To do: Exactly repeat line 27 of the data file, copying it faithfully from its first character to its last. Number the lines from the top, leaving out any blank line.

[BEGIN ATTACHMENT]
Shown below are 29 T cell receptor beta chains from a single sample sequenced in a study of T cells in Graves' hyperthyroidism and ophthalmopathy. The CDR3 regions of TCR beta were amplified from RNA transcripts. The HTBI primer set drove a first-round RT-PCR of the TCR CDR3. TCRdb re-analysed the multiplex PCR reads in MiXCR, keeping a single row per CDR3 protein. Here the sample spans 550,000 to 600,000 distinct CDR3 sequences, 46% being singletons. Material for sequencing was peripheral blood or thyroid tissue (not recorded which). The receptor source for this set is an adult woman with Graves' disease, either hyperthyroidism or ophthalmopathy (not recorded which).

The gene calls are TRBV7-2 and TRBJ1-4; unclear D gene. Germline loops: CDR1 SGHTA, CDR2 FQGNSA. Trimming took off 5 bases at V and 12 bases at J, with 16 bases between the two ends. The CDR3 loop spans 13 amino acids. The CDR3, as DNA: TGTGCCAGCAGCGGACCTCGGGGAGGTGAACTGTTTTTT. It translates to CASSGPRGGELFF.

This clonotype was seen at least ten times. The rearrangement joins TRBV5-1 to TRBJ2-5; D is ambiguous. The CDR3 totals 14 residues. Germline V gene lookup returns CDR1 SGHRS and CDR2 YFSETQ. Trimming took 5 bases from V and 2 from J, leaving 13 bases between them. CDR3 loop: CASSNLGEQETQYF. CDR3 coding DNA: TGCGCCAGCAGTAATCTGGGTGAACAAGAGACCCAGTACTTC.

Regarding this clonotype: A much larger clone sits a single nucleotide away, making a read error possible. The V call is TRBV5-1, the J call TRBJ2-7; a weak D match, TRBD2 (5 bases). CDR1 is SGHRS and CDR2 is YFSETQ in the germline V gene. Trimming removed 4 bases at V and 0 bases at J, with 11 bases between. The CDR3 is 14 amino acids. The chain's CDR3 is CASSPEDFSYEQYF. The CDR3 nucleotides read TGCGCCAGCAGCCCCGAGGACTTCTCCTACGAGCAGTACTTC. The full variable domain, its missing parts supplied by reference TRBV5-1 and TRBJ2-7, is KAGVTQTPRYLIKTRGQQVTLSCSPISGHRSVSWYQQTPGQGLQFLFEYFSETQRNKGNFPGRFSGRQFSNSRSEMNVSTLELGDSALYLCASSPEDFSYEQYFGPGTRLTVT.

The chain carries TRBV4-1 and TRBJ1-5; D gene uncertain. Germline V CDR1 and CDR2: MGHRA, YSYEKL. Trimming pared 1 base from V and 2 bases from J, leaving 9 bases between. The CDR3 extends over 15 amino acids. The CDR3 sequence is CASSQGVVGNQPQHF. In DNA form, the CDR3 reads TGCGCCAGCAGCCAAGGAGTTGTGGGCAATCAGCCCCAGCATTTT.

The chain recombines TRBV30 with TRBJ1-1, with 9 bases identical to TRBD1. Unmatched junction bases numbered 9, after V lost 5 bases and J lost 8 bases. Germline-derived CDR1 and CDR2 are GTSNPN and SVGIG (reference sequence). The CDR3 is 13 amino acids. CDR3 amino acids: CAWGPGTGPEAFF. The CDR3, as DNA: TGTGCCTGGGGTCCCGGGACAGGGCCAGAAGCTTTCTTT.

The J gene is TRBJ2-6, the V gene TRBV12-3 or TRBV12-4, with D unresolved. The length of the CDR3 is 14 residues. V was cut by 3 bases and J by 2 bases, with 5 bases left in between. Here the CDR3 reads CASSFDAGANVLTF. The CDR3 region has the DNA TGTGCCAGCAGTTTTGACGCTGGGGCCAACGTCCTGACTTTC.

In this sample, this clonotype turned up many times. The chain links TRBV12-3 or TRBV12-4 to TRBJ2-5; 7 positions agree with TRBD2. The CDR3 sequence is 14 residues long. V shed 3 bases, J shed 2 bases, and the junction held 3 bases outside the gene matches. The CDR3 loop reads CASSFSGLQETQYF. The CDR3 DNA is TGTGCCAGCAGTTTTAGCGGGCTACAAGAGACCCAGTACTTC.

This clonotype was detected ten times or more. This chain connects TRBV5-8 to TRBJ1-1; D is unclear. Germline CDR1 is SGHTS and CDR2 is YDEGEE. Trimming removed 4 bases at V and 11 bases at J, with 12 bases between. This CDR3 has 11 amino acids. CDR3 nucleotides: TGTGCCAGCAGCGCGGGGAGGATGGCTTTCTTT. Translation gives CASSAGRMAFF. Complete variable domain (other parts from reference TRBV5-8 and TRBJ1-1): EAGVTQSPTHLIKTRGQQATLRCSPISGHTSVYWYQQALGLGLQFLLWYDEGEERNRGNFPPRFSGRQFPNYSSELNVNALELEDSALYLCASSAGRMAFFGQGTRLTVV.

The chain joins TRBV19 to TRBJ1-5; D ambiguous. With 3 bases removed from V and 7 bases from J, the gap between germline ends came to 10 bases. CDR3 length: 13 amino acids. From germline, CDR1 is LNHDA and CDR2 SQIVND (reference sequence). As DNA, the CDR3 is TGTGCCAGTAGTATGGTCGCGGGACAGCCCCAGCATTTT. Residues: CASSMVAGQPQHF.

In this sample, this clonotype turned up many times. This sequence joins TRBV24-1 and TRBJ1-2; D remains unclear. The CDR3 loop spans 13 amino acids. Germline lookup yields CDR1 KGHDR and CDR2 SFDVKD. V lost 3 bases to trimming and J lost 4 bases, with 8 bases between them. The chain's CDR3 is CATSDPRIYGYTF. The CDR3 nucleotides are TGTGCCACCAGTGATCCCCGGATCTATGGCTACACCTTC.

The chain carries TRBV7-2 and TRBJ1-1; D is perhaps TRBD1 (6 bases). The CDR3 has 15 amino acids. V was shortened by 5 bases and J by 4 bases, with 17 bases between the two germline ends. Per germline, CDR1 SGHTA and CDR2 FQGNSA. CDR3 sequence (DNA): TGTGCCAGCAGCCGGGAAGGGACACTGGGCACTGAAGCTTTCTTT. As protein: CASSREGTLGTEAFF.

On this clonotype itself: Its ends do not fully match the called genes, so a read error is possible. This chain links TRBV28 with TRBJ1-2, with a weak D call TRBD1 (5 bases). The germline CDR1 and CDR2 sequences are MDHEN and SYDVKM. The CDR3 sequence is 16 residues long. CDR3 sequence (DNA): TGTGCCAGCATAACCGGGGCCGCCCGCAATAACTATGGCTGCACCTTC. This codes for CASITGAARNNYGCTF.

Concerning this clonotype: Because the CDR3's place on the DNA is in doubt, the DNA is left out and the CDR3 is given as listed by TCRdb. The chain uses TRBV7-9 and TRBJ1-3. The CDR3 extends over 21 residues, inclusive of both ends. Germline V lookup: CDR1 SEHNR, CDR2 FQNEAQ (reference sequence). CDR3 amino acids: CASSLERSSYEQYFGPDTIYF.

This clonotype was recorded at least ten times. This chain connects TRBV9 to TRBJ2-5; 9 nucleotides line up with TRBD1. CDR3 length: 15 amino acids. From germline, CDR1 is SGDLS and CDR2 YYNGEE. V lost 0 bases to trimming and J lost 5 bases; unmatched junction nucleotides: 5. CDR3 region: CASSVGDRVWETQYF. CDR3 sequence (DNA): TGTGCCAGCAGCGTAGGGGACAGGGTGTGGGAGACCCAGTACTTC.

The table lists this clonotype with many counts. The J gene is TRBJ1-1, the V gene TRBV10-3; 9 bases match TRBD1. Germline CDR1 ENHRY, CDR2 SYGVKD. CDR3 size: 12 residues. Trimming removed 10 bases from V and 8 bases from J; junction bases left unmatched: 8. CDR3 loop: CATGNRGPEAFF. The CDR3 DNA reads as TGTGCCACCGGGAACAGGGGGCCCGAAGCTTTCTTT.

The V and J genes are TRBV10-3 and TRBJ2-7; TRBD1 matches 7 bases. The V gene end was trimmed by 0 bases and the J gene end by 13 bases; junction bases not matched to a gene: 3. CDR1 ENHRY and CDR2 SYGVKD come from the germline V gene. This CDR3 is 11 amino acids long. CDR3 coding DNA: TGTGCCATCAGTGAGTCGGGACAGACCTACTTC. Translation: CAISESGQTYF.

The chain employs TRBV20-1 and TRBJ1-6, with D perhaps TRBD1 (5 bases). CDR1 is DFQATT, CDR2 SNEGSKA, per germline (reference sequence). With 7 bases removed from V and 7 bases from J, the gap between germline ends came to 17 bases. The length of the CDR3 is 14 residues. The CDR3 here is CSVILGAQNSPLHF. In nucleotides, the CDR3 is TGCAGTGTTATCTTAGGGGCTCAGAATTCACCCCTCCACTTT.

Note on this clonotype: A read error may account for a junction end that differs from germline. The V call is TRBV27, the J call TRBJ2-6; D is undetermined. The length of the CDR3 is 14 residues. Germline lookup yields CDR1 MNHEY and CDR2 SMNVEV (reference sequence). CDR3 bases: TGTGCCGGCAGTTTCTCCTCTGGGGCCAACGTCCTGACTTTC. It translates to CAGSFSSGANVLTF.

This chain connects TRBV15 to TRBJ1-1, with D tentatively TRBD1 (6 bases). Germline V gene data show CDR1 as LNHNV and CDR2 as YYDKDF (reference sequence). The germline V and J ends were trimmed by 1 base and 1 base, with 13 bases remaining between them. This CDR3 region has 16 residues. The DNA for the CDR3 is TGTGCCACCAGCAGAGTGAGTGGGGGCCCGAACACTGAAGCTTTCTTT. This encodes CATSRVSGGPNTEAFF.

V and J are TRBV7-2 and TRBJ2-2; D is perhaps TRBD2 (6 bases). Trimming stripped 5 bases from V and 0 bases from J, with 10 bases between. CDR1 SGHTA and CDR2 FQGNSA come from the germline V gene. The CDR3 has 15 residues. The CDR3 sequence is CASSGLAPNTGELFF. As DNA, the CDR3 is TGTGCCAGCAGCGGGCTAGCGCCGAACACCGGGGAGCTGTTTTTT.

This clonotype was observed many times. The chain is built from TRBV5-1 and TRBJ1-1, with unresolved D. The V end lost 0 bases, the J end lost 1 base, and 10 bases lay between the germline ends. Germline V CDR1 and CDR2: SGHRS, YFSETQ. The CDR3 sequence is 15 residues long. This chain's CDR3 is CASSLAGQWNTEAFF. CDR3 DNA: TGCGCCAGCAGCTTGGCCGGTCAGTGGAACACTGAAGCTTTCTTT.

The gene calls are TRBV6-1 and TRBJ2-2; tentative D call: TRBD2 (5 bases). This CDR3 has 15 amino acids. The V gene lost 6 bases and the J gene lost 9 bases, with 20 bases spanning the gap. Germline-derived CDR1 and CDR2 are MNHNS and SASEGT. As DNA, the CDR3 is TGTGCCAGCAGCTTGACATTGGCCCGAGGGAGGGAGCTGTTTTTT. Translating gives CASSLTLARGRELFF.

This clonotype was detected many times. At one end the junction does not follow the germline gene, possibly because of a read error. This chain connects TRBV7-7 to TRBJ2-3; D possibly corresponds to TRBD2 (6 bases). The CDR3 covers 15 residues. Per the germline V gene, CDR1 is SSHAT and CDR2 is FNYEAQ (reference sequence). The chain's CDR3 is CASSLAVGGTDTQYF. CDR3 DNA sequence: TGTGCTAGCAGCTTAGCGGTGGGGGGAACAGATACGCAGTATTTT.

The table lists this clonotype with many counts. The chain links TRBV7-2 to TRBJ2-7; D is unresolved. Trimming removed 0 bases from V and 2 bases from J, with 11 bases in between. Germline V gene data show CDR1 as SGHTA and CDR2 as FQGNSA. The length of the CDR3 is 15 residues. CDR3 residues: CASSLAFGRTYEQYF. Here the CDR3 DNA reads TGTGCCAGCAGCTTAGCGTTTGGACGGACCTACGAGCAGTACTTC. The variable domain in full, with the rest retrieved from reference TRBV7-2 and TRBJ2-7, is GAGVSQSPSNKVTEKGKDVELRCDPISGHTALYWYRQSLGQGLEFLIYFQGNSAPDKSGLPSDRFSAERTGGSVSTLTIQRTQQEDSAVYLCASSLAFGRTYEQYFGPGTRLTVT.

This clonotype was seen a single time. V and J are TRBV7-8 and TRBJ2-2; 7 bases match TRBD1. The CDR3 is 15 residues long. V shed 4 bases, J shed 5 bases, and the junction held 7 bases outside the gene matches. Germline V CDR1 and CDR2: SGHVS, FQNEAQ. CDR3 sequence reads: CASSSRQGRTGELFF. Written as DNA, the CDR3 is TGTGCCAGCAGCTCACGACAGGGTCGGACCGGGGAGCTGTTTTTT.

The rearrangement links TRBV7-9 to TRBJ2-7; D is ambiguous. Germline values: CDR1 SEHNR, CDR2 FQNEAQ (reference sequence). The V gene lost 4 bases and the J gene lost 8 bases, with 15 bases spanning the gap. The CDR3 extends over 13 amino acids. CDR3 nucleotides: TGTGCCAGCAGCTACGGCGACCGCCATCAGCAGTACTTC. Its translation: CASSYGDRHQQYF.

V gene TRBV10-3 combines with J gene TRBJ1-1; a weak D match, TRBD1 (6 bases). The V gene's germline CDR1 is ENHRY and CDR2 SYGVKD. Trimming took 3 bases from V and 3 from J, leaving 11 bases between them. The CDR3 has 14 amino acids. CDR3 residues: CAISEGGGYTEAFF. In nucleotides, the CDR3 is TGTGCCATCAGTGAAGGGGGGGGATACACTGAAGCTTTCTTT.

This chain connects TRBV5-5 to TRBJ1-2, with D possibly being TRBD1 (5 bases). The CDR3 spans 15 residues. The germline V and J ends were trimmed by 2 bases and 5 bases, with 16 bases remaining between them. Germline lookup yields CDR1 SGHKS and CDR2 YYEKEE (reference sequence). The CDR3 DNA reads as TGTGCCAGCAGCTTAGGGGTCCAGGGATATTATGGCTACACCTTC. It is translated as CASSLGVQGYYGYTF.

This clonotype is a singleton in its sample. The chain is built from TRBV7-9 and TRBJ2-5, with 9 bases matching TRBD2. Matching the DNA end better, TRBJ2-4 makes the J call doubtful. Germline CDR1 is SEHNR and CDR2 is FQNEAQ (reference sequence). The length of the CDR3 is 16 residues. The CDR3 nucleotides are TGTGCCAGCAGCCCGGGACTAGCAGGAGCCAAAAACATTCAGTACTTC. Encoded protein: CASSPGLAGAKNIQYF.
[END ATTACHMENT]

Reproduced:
The rearrangement links TRBV7-9 to TRBJ2-7; D is ambiguous. Germline values: CDR1 SEHNR, CDR2 FQNEAQ (reference sequence). The V gene lost 4 bases and the J gene lost 8 bases, with 15 bases spanning the gap. The CDR3 extends over 13 amino acids. CDR3 nucleotides: TGTGCCAGCAGCTACGGCGACCGCCATCAGCAGTACTTC. Its translation: CASSYGDRHQQYF.